The largest American public university system — the one which gave us Professor Angela Davis — has managed to match that level of inanity a half-century later by appointing failed and recalled former San Francisco District Attorney Chesa Boudin as the new Executive Director of the UC Berkeley Law School’s Criminal Law & Justice Center. This is yet another data point in the hypothesis that academia is the soft landing for every failed and useless ex-politician (mostly on the left, naturally) who has absolutely nothing of value to offer the private sector.

Coupled with the absolutely wretched student address spewed at the CUNY Law School graduation earlier last month, I don’t think it is entirely out of line to suggest that perhaps all of America’s publicly-funded law schools be closed down permanently and that aspiring attorneys go back to “reading law” for a period of years before making their attempt at the bar exam. If it was good enough for John Adams, Thomas Jefferson, and Abraham Lincoln, then By God it’s good enough for the dunderheads of this age. Prove me wrong.

Item 5 – FBI’s Wray Blinks First in Showdown with GOP Congress
FBI Director Christopher Wray has agreed to give House investigators access to a document which purports to lay out evidence that the Biden family (including Joe Biden) received $5 million from a representative of a foreign government in a criminal bribery scheme. Republicans suggest that the FBI is purposely slow-walking the investigation into Biden family corruption in order to drag it out beyond the 2024 election. The bureau counters that the investigation is proceeding, but that these matters take time. Director Wray had earlier offered to allow only the chairman and ranking member of the House Committee on Oversight to view the document at the FBI offices, even though the document apparently is not marked classified and even though committee chairman James Comer (R-Ky) had threatened holding the director in contempt if he did not produce it. It would seem that Director Wray realized that he has not a leg upon which to stand, and the House should learn more about the status of the investigation sometime next week.

Item 6 – Oh, hello:

Federal prosecutors have obtained an audio recording of a summer 2021 meeting in which former President Donald Trump acknowledges he held onto a classified Pentagon document about a potential attack on Iran, multiple sources told CNN, undercutting his argument that he declassified everything.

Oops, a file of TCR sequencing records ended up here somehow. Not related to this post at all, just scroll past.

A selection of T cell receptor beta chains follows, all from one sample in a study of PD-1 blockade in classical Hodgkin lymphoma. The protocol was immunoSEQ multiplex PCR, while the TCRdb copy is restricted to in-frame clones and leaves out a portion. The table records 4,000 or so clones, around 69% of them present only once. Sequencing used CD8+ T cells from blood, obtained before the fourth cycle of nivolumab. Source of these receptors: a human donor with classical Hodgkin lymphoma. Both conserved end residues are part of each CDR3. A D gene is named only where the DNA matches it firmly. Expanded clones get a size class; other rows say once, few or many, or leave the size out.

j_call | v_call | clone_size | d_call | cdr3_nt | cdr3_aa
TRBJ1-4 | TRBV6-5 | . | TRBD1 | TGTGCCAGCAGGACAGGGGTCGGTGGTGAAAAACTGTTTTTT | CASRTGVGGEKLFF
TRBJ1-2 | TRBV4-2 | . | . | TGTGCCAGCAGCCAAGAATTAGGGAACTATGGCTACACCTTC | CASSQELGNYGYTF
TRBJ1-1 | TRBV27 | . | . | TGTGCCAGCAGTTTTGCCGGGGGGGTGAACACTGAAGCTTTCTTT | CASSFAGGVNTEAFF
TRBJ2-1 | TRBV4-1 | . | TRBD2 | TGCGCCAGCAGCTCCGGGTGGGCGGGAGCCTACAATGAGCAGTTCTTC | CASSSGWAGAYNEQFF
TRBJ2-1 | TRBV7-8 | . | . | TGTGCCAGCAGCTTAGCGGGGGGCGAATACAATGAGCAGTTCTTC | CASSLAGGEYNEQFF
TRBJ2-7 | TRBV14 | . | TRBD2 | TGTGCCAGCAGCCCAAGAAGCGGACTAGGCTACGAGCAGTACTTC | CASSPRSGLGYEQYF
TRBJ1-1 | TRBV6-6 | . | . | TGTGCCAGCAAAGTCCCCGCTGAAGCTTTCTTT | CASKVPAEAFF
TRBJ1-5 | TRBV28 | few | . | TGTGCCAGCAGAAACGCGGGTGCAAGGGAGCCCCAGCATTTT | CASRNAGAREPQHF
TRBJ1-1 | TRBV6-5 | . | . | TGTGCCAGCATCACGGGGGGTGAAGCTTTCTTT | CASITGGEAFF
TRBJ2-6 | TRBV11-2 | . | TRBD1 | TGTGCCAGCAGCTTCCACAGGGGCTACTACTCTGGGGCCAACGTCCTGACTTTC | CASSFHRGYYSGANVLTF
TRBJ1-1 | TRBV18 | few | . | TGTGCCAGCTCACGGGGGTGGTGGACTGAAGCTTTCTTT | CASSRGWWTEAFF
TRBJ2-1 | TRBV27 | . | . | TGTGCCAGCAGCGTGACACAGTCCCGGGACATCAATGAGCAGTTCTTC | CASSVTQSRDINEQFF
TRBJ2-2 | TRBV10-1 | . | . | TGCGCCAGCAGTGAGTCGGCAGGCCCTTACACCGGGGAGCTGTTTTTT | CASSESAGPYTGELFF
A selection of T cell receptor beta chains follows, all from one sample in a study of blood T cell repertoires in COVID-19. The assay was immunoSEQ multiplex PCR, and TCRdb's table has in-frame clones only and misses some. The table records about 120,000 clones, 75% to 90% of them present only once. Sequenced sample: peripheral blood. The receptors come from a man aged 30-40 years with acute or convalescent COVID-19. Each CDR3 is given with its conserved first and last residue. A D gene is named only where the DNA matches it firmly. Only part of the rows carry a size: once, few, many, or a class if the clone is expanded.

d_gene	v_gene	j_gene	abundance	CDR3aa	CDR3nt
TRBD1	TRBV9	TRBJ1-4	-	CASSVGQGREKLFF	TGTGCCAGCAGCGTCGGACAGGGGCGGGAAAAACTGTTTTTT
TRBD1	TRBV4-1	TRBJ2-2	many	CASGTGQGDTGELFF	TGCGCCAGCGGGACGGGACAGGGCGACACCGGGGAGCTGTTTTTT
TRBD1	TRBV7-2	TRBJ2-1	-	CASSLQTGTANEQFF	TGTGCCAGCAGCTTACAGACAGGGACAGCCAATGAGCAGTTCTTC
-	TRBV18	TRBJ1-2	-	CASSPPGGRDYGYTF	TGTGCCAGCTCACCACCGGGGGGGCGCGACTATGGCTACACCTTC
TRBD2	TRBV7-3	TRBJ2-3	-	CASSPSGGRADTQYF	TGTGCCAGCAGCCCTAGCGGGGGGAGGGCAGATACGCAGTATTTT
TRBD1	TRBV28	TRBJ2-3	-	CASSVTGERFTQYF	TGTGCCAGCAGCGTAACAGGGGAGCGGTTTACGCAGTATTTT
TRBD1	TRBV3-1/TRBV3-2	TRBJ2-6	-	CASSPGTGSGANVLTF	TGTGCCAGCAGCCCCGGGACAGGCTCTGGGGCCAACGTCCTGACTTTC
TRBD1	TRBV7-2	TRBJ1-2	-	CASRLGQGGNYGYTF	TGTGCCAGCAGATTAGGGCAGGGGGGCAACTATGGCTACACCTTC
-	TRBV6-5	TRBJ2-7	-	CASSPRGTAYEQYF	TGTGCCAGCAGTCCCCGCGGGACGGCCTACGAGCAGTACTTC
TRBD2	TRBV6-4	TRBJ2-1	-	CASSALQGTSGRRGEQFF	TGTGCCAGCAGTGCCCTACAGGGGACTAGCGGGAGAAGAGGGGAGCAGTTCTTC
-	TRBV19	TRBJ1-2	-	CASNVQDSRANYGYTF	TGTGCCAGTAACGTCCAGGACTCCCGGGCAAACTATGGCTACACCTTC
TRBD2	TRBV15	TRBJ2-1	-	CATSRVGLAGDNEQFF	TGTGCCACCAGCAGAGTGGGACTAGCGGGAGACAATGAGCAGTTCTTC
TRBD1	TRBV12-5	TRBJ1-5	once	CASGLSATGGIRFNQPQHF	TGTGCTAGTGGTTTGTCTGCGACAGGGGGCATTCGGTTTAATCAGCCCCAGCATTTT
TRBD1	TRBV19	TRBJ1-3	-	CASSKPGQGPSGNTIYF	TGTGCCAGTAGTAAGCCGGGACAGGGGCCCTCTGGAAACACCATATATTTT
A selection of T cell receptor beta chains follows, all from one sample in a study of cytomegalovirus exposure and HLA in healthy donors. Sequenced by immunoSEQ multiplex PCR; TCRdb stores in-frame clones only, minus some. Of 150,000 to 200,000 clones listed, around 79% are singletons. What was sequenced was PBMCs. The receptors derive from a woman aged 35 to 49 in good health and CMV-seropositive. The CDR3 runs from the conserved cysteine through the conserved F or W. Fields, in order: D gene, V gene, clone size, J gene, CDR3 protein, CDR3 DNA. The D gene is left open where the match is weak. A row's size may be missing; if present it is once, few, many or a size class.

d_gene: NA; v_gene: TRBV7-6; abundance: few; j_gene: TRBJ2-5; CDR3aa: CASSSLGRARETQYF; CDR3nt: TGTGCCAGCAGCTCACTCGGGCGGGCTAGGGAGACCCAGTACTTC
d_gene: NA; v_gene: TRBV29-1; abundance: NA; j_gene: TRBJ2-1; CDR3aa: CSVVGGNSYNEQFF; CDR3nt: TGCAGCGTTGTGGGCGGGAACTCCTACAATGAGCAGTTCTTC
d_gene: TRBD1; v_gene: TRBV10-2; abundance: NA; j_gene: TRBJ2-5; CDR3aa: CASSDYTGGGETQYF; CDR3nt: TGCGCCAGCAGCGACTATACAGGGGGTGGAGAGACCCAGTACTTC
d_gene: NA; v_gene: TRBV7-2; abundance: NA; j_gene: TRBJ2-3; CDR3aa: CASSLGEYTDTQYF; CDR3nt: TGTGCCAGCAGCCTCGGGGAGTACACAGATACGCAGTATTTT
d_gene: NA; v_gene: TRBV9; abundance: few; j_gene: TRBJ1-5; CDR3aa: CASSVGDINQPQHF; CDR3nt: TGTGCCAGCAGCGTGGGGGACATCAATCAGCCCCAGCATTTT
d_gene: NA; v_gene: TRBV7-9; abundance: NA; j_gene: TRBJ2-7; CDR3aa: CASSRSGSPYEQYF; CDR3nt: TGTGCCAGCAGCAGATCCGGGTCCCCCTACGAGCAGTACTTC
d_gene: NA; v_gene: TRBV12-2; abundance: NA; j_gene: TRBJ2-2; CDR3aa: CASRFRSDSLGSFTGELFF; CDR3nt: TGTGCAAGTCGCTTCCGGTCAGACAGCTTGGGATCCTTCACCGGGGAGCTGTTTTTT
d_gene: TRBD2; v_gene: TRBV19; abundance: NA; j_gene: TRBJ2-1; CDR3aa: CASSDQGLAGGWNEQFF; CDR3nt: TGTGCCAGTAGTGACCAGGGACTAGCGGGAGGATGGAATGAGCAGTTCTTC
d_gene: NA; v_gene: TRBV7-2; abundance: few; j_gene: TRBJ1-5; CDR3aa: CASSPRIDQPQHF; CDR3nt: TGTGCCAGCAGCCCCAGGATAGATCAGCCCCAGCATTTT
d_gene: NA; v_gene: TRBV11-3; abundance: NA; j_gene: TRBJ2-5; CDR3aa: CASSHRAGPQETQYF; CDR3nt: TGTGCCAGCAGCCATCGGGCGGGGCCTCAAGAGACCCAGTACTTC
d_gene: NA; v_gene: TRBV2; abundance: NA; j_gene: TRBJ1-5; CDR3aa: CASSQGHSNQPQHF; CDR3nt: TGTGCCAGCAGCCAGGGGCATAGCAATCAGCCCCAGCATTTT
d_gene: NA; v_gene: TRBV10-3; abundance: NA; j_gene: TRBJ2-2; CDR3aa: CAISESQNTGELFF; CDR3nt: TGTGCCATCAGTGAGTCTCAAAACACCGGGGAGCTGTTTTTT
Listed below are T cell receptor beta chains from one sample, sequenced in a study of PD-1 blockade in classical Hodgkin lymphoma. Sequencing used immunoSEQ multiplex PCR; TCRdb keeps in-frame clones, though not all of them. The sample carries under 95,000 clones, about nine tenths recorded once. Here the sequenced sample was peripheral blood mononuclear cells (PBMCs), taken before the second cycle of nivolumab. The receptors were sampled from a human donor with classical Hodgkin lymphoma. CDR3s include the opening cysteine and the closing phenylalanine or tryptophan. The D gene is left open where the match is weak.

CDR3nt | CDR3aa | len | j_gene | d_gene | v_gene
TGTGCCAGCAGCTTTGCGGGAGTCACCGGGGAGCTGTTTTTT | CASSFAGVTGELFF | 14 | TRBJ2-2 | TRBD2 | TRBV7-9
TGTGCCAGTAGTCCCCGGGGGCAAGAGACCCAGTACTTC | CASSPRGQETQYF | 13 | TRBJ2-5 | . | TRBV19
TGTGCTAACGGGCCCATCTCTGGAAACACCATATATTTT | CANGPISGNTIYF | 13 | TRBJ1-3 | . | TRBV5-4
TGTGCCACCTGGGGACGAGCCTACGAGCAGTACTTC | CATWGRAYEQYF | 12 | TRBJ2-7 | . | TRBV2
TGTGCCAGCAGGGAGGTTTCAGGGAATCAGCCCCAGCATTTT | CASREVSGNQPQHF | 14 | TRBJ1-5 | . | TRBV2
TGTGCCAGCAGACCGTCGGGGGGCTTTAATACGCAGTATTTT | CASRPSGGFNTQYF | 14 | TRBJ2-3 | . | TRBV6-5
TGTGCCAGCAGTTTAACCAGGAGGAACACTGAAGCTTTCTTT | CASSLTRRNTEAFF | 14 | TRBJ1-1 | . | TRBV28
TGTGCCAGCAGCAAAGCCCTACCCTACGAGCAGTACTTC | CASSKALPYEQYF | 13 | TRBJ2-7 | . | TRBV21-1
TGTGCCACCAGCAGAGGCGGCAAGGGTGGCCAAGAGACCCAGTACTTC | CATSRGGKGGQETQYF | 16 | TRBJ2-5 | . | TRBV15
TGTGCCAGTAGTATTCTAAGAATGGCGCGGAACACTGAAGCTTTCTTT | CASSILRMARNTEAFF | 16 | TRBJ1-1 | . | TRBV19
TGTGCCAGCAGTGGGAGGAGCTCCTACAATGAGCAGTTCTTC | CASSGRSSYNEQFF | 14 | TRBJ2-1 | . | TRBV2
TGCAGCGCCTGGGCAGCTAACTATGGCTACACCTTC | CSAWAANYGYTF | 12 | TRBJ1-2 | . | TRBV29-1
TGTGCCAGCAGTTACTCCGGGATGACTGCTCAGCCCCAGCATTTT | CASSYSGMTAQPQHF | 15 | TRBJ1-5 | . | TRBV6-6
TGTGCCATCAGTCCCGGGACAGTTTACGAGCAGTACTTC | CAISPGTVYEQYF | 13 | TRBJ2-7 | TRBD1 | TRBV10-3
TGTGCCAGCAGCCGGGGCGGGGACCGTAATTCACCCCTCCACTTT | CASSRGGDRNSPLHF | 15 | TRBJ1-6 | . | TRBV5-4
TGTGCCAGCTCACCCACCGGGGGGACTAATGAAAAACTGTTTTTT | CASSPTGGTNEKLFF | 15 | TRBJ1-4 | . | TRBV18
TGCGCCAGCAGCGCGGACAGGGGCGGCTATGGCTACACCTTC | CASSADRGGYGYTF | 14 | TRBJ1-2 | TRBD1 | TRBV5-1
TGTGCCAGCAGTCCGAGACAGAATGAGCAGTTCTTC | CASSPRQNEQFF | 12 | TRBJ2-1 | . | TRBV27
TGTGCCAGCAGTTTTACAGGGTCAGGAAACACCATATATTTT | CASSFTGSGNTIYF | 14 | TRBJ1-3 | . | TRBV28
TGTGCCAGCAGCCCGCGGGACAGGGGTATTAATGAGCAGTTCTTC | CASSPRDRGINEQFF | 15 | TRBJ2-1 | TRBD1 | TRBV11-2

The recording indicates Trump understood he retained classified material after leaving the White House, according to multiple sources familiar with the investigation. On the recording, Trump’s comments suggest he would like to share the information but he’s aware of limitations on his ability post-presidency to declassify records, two of the

What this could mean for the current leading Republican:

Make no mistake. This is squarely an Espionage Act case. It is not simply an “obstruction” case.

There is now every reason to expect former President Trump will be charged under 18 USC 793(e) of the Espionage Act.

The law fits his reported conduct like a hand in glove.

(e)Whoever having unauthorized possession of, access to, or control over any document, writing, code book, signal book, sketch, photograph, photographic negative, blueprint, plan, map, model, instrument, appliance, or note relating to the national defense, or information relating to the national defense which information the possessor has reason to believe could be used to the injury of the United States or to the advantage of any foreign nation, willfully communicates, delivers, transmits or causes to be communicated, delivered, or transmitted, or attempts to communicate, deliver, transmit or cause to be communicated, delivered, or transmitted the same to any person not entitled to receive it, or willfully retains the same and fails to deliver it to the officer or employee of the United States entitled to receive it; or

Item 7 – U.S. Secretary of State Antony Blinken says no peace talks until Russia pulls troops out of Ukraine’s borders and Kyiv is able to defend itself:

“A cease-fire that simply freezes current lines in place,” which would allow Russian President Vladimir Putin “to consolidate control over the territory he has seized, and rest, rearm, and reattack — that is not a just and lasting peace,” Blinken said in a speech during a visit to Finland, which recently joined NATO and shares a long border with Russia.

“Precisely because we have no illusions about Putin’s aspirations, we believe the prerequisite for meaningful diplomacy and real peace is a stronger Ukraine — capable of deterring and defending against any future aggression,” added the top American diplomat.

Russia must also pay a share of Ukraine’s reconstruction and be held accountable for launching its full-scale invasion of its neighbor in February 2022, Blinken said, adding that allowing Moscow to keep the one-fifth of Ukrainian territory it had occupied would send the wrong message to Russia and to “other would-be aggressors around the world,” according to Blinken.